Poker Coverage: Poker Tournaments Casino News Sports Betting Poker Strategy

Tournament Trail Q and A -- Johan Storakers

Storakers Talks Comebacks, Coolers, and Swedish Phrases


Johan StorakersTournament grinder Johan Storakers made quite a showing recently at the 2008 UltimateBet Aruba Poker Classic. Early on day one, Storakers was crippled down to 2,000 in chips from his starting stack of 15,000 after his pocket kings ran into his opponent's pocket aces. Despite the setback, Storakers kept his head down and powered through, getting a bit lucky, doubling up several times while navigating his way through a field of 551 players to be one of the last two standing.

Though he wasn't able to overcome eventual winner, Matt Brady, and his dominating chip lead, Storakers proved that you should never count out a seasoned professional, especially when he's playing his A-game.

The native of Stockholm, Sweden, spoke with Card Player shortly following the final table, where he banked $486,000 for his efforts.

Julio Rodriguez: I want to take you back to day one, when your kings ran into aces to lower your stack down to just 2,000 in chips. You’re on a beautiful island and your friends are enjoying the cocktails by the water, what keeps your eye on the prize when it would be so easy just to give up?

Johan Storakers: At that point, the blinds were still 50-100 so I still had more than 20 times the big blind. When one guy made it 400 to go, I decided to put it all in with A-Q. He showed aces, and I got lucky to double up. Then I started to play more carefully and pick better spots. I doubled up once again, and all of a sudden I had more than 50 big blinds. I’m not going to give up in any tournament I play. I don’t care if I’m on a beautiful island or not, I’ll always try my best to get back in the game.

JR: Before you doubled up, you were still optimistic, telling me what a great story it would be if you won. Well, you didn’t win, but it was still a great story. Can you talk about the final table, especially one of the first few hands where you lost half your stack to Jeff Papola’s pocket aces?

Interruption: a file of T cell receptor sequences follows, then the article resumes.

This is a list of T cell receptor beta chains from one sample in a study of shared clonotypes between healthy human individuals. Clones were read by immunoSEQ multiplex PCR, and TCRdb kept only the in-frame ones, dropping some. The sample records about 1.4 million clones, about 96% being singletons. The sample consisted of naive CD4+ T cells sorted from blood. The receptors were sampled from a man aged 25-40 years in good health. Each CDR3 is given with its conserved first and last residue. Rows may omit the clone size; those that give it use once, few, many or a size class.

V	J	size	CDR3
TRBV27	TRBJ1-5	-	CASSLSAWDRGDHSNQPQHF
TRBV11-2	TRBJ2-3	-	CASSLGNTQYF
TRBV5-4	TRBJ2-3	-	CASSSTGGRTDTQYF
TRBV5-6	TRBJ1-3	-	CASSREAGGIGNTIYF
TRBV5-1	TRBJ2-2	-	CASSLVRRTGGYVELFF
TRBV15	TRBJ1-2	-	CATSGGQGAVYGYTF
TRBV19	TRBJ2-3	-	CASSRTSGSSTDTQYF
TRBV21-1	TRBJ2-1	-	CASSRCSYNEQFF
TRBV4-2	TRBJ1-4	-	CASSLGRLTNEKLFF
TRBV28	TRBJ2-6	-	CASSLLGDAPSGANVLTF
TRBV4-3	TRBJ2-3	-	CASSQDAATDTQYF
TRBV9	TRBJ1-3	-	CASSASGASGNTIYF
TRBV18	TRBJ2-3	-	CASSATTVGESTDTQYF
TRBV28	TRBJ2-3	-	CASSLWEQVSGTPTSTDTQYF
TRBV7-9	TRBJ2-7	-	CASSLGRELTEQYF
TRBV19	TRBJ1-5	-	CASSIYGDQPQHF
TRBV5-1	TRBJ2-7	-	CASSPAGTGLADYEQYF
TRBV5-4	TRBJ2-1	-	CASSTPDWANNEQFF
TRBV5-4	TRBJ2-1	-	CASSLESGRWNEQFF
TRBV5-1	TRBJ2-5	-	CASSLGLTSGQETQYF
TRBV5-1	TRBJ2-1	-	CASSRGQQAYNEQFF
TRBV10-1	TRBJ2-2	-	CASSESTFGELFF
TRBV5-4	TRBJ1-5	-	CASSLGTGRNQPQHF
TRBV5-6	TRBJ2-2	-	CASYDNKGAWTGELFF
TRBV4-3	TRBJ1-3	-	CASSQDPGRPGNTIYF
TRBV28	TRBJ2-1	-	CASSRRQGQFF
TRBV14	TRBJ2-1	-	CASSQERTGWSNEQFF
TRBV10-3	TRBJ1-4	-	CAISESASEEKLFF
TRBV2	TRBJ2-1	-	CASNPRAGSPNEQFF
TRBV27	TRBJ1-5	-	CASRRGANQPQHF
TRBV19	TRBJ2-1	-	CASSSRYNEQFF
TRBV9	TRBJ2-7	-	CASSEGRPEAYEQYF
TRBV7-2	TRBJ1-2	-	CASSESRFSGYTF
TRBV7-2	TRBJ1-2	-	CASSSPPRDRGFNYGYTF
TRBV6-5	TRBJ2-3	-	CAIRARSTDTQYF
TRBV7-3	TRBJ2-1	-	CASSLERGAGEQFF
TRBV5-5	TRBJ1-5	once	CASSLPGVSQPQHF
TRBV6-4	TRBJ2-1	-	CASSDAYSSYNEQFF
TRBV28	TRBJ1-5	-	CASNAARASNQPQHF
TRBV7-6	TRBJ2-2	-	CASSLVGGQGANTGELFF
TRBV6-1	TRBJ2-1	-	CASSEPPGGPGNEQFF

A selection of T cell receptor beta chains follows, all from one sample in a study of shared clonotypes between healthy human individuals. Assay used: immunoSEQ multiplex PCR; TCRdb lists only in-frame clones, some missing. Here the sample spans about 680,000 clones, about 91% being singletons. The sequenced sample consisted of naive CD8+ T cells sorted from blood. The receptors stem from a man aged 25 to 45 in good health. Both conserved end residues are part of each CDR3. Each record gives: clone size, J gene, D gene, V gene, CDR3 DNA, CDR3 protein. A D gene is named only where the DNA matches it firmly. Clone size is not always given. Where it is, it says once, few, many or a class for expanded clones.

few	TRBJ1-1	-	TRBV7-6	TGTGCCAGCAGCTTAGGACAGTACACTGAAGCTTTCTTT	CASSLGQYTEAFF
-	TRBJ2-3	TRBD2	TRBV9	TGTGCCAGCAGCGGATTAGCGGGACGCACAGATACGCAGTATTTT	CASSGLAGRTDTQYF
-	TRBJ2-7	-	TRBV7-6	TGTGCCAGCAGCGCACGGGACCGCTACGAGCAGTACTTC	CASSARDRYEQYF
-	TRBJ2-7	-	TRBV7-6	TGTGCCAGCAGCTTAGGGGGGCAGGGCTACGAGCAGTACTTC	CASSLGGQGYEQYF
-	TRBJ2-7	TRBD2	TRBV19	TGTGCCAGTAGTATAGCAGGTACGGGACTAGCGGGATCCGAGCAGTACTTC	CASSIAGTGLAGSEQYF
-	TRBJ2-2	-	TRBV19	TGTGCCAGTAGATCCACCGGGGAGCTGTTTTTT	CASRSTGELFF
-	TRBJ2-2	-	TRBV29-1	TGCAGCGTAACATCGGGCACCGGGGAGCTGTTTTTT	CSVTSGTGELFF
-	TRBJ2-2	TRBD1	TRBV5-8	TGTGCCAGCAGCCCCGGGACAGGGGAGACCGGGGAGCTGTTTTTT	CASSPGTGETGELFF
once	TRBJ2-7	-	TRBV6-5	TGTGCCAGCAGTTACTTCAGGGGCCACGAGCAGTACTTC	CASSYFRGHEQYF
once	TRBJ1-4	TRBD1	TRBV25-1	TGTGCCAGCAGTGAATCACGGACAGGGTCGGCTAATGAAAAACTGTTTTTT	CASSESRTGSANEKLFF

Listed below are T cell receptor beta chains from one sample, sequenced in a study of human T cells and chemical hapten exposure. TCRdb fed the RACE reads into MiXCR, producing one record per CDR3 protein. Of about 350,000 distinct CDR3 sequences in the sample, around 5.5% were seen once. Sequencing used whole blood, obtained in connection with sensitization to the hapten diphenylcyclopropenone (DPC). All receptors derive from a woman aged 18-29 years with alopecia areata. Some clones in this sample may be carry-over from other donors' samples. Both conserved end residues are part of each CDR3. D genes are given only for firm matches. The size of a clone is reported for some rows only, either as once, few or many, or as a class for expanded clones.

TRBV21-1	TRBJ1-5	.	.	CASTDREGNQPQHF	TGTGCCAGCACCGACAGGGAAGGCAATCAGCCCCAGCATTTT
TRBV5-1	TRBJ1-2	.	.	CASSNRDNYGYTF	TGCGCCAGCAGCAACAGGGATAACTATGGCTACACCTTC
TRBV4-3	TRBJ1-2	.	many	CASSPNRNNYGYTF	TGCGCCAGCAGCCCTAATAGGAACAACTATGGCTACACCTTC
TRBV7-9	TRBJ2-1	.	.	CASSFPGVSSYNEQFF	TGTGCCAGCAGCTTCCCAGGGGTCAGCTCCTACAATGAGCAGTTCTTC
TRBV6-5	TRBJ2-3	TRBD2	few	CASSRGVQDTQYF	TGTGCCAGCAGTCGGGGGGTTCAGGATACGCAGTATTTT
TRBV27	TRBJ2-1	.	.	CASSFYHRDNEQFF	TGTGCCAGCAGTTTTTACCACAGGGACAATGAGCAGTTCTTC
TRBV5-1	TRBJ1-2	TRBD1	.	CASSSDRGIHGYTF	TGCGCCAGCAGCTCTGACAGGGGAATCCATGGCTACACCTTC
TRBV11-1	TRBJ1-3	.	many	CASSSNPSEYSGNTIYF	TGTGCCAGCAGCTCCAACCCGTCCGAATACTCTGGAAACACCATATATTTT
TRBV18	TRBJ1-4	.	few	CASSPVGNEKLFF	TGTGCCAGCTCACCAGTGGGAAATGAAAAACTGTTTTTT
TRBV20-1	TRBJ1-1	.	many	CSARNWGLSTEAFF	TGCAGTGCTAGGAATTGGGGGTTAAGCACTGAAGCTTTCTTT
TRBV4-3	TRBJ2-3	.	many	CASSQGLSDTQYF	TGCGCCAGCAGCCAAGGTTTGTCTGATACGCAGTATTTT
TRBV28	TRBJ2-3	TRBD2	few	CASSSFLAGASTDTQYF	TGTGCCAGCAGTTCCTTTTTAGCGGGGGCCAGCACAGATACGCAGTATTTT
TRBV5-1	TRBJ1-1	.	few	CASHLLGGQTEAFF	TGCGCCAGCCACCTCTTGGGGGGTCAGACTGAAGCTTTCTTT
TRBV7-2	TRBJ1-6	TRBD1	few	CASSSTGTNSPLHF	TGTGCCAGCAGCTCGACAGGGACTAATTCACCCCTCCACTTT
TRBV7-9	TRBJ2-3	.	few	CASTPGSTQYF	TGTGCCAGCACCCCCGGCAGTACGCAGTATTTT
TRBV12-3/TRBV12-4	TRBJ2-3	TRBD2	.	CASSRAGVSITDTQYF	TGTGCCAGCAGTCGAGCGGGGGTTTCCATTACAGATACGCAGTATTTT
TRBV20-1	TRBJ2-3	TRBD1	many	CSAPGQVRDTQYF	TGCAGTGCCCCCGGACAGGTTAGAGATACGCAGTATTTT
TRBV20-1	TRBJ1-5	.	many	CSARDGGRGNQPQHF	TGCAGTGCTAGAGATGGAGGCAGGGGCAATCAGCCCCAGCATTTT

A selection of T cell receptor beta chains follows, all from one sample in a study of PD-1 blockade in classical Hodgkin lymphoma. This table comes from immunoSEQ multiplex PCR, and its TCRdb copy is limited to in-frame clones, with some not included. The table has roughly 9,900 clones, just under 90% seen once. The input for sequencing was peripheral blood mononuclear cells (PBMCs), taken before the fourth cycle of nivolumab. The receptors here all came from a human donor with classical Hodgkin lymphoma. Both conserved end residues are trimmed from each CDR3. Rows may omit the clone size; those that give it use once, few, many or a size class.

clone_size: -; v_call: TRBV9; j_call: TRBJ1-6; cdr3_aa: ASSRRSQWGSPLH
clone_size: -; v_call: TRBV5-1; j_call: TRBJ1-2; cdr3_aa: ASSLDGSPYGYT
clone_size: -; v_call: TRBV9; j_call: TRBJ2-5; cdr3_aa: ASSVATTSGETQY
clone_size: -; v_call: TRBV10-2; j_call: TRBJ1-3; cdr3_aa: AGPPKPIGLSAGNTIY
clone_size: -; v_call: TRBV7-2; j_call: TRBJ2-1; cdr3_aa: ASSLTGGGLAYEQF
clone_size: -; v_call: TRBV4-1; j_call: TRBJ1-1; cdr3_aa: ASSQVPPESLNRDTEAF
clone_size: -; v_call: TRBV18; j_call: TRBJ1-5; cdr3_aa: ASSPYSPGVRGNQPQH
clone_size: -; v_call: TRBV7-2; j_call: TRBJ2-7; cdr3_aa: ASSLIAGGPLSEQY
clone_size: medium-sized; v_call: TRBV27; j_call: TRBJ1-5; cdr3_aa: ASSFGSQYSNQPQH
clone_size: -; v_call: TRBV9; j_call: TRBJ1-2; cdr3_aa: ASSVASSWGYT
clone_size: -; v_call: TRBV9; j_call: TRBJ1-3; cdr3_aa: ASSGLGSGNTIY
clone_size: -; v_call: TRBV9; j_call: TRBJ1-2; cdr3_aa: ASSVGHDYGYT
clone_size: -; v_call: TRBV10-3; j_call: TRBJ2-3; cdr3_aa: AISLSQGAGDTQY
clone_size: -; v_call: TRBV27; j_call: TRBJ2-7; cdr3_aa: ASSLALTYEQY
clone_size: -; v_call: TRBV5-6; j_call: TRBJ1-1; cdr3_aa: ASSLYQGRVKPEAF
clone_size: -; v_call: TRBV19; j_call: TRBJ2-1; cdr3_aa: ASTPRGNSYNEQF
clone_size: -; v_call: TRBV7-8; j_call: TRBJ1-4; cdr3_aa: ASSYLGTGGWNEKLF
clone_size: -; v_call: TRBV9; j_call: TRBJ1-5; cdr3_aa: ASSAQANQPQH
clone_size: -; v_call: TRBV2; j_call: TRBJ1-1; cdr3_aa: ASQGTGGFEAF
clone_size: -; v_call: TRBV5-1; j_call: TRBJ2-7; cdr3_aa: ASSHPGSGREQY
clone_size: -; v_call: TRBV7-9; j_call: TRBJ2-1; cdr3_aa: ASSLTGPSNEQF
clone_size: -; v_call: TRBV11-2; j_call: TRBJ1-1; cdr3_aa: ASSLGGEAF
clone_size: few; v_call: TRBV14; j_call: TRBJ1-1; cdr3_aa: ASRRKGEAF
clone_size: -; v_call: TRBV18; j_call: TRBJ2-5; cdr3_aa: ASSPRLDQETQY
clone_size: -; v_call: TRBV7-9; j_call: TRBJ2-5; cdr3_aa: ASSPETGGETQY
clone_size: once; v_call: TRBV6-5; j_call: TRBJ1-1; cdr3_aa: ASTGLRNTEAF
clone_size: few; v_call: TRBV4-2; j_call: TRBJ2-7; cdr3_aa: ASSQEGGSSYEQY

JS: Actually, it was the hand before that. There were two raises in front of me, and I had to give up pocket tens. In the next hand, I got into a raising war with him and I couldn’t bring myself to lay down another strong hand, even though I thought I was beat. Ultimately, I knew I could lose half of my stack, but I thought I could come back if I lost. Last year, I folded kings preflop, and this year I couldn’t even lay down A-K! [Laughing]

Johan StorakersJR: Who gave you the most trouble at the table, Jeff or the eventual winner, Matt Brady?

JS: Jeff was my toughest opponent at the table. Matt was tough, but I think he kind of held over me. Every time I picked up a hand, he had a better one. Jeff was different, because he picked on my blinds the whole day, sitting to my right.

JR: What’s your schedule for the next month?

JS: I’m going home to the Swedish Open Championship to defend my title. Last year I won about $200,000, so I can’t miss that. Then I’ll try my luck in Amsterdam, where I once finished in second place.

JR: I only have one more question: What were your friends chanting every time you won a pot?

JS: Oh, they were chanting Såjä, (pronounced Soo-yah) which means “That’s the way!” [Hearing Storakers say it, a new flurry of chants erupted from the Swedish crowd]